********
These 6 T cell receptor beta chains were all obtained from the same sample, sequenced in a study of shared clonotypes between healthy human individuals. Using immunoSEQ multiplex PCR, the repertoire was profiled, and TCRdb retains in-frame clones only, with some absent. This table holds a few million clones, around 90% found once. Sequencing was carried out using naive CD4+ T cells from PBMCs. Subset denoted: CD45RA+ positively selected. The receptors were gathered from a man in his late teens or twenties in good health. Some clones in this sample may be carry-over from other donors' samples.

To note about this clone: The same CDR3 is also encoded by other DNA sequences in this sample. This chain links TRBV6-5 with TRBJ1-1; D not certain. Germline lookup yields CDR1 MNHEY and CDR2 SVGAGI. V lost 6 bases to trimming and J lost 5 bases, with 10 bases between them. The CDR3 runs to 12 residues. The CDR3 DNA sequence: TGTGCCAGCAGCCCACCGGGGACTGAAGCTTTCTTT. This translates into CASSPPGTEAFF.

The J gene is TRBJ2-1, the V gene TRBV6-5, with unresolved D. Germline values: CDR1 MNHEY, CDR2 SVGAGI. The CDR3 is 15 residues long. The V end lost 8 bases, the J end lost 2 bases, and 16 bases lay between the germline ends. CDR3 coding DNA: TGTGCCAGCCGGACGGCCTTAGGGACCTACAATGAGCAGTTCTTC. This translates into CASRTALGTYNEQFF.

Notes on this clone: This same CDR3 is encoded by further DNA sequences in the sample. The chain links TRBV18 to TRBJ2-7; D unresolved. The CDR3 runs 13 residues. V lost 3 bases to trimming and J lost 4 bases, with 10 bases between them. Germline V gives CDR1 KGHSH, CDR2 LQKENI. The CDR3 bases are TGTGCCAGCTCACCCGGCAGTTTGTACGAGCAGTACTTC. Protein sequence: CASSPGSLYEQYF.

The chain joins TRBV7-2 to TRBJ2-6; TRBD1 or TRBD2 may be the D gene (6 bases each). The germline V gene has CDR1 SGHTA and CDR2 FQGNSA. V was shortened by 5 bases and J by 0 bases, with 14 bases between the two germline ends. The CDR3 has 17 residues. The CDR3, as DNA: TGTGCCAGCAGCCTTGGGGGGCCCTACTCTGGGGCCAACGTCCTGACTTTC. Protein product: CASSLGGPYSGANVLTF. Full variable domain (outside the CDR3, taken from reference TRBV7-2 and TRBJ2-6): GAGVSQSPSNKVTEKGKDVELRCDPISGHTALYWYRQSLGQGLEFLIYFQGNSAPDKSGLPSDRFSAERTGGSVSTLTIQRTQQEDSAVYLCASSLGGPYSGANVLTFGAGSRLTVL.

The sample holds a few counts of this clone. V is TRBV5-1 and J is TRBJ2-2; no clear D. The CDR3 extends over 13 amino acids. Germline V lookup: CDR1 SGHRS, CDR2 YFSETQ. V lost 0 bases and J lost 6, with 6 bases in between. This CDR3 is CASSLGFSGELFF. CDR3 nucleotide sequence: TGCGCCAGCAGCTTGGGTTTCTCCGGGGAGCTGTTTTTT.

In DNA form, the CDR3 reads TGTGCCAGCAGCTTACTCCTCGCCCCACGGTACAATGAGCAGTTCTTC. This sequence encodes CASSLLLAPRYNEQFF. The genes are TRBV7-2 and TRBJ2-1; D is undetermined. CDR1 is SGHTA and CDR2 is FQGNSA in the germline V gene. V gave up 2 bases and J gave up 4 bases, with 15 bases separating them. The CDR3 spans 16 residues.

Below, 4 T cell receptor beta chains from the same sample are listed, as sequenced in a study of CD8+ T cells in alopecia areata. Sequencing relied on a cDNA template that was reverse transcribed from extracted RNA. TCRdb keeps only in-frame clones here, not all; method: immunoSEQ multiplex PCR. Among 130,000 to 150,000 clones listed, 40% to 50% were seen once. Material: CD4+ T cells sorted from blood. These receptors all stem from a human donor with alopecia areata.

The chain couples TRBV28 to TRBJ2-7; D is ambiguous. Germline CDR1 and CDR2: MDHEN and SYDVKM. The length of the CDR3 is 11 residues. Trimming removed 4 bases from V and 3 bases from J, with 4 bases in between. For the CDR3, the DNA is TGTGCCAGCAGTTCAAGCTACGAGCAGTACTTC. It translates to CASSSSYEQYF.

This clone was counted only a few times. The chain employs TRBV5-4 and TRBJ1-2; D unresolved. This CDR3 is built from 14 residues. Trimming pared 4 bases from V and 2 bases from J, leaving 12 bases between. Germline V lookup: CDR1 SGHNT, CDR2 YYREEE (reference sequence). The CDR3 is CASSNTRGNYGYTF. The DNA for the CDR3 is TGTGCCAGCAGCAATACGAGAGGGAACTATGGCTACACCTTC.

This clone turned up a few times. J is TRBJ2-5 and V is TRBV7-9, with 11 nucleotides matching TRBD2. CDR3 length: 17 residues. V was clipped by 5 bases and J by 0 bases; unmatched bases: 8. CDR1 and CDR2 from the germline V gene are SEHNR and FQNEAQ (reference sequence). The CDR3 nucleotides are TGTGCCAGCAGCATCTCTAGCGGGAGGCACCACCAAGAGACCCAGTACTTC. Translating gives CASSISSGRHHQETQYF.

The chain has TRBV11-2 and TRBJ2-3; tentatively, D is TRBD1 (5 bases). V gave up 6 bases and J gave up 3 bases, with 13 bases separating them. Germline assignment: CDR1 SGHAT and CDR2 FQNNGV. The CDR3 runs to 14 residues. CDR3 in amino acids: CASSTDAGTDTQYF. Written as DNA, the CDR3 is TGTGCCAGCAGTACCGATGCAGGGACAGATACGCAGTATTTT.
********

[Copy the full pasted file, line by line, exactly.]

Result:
These 6 T cell receptor beta chains were all obtained from the same sample, sequenced in a study of shared clonotypes between healthy human individuals. Using immunoSEQ multiplex PCR, the repertoire was profiled, and TCRdb retains in-frame clones only, with some absent. This table holds a few million clones, around 90% found once. Sequencing was carried out using naive CD4+ T cells from PBMCs. Subset denoted: CD45RA+ positively selected. The receptors were gathered from a man in his late teens or twenties in good health. Some clones in this sample may be carry-over from other donors' samples.

To note about this clone: The same CDR3 is also encoded by other DNA sequences in this sample. This chain links TRBV6-5 with TRBJ1-1; D not certain. Germline lookup yields CDR1 MNHEY and CDR2 SVGAGI. V lost 6 bases to trimming and J lost 5 bases, with 10 bases between them. The CDR3 runs to 12 residues. The CDR3 DNA sequence: TGTGCCAGCAGCCCACCGGGGACTGAAGCTTTCTTT. This translates into CASSPPGTEAFF.

The J gene is TRBJ2-1, the V gene TRBV6-5, with unresolved D. Germline values: CDR1 MNHEY, CDR2 SVGAGI. The CDR3 is 15 residues long. The V end lost 8 bases, the J end lost 2 bases, and 16 bases lay between the germline ends. CDR3 coding DNA: TGTGCCAGCCGGACGGCCTTAGGGACCTACAATGAGCAGTTCTTC. This translates into CASRTALGTYNEQFF.

Notes on this clone: This same CDR3 is encoded by further DNA sequences in the sample. The chain links TRBV18 to TRBJ2-7; D unresolved. The CDR3 runs 13 residues. V lost 3 bases to trimming and J lost 4 bases, with 10 bases between them. Germline V gives CDR1 KGHSH, CDR2 LQKENI. The CDR3 bases are TGTGCCAGCTCACCCGGCAGTTTGTACGAGCAGTACTTC. Protein sequence: CASSPGSLYEQYF.

The chain joins TRBV7-2 to TRBJ2-6; TRBD1 or TRBD2 may be the D gene (6 bases each). The germline V gene has CDR1 SGHTA and CDR2 FQGNSA. V was shortened by 5 bases and J by 0 bases, with 14 bases between the two germline ends. The CDR3 has 17 residues. The CDR3, as DNA: TGTGCCAGCAGCCTTGGGGGGCCCTACTCTGGGGCCAACGTCCTGACTTTC. Protein product: CASSLGGPYSGANVLTF. Full variable domain (outside the CDR3, taken from reference TRBV7-2 and TRBJ2-6): GAGVSQSPSNKVTEKGKDVELRCDPISGHTALYWYRQSLGQGLEFLIYFQGNSAPDKSGLPSDRFSAERTGGSVSTLTIQRTQQEDSAVYLCASSLGGPYSGANVLTFGAGSRLTVL.

The sample holds a few counts of this clone. V is TRBV5-1 and J is TRBJ2-2; no clear D. The CDR3 extends over 13 amino acids. Germline V lookup: CDR1 SGHRS, CDR2 YFSETQ. V lost 0 bases and J lost 6, with 6 bases in between. This CDR3 is CASSLGFSGELFF. CDR3 nucleotide sequence: TGCGCCAGCAGCTTGGGTTTCTCCGGGGAGCTGTTTTTT.

In DNA form, the CDR3 reads TGTGCCAGCAGCTTACTCCTCGCCCCACGGTACAATGAGCAGTTCTTC. This sequence encodes CASSLLLAPRYNEQFF. The genes are TRBV7-2 and TRBJ2-1; D is undetermined. CDR1 is SGHTA and CDR2 is FQGNSA in the germline V gene. V gave up 2 bases and J gave up 4 bases, with 15 bases separating them. The CDR3 spans 16 residues.

Below, 4 T cell receptor beta chains from the same sample are listed, as sequenced in a study of CD8+ T cells in alopecia areata. Sequencing relied on a cDNA template that was reverse transcribed from extracted RNA. TCRdb keeps only in-frame clones here, not all; method: immunoSEQ multiplex PCR. Among 130,000 to 150,000 clones listed, 40% to 50% were seen once. Material: CD4+ T cells sorted from blood. These receptors all stem from a human donor with alopecia areata.

The chain couples TRBV28 to TRBJ2-7; D is ambiguous. Germline CDR1 and CDR2: MDHEN and SYDVKM. The length of the CDR3 is 11 residues. Trimming removed 4 bases from V and 3 bases from J, with 4 bases in between. For the CDR3, the DNA is TGTGCCAGCAGTTCAAGCTACGAGCAGTACTTC. It translates to CASSSSYEQYF.

This clone was counted only a few times. The chain employs TRBV5-4 and TRBJ1-2; D unresolved. This CDR3 is built from 14 residues. Trimming pared 4 bases from V and 2 bases from J, leaving 12 bases between. Germline V lookup: CDR1 SGHNT, CDR2 YYREEE (reference sequence). The CDR3 is CASSNTRGNYGYTF. The DNA for the CDR3 is TGTGCCAGCAGCAATACGAGAGGGAACTATGGCTACACCTTC.

This clone turned up a few times. J is TRBJ2-5 and V is TRBV7-9, with 11 nucleotides matching TRBD2. CDR3 length: 17 residues. V was clipped by 5 bases and J by 0 bases; unmatched bases: 8. CDR1 and CDR2 from the germline V gene are SEHNR and FQNEAQ (reference sequence). The CDR3 nucleotides are TGTGCCAGCAGCATCTCTAGCGGGAGGCACCACCAAGAGACCCAGTACTTC. Translating gives CASSISSGRHHQETQYF.

The chain has TRBV11-2 and TRBJ2-3; tentatively, D is TRBD1 (5 bases). V gave up 6 bases and J gave up 3 bases, with 13 bases separating them. Germline assignment: CDR1 SGHAT and CDR2 FQNNGV. The CDR3 runs to 14 residues. CDR3 in amino acids: CASSTDAGTDTQYF. Written as DNA, the CDR3 is TGTGCCAGCAGTACCGATGCAGGGACAGATACGCAGTATTTT.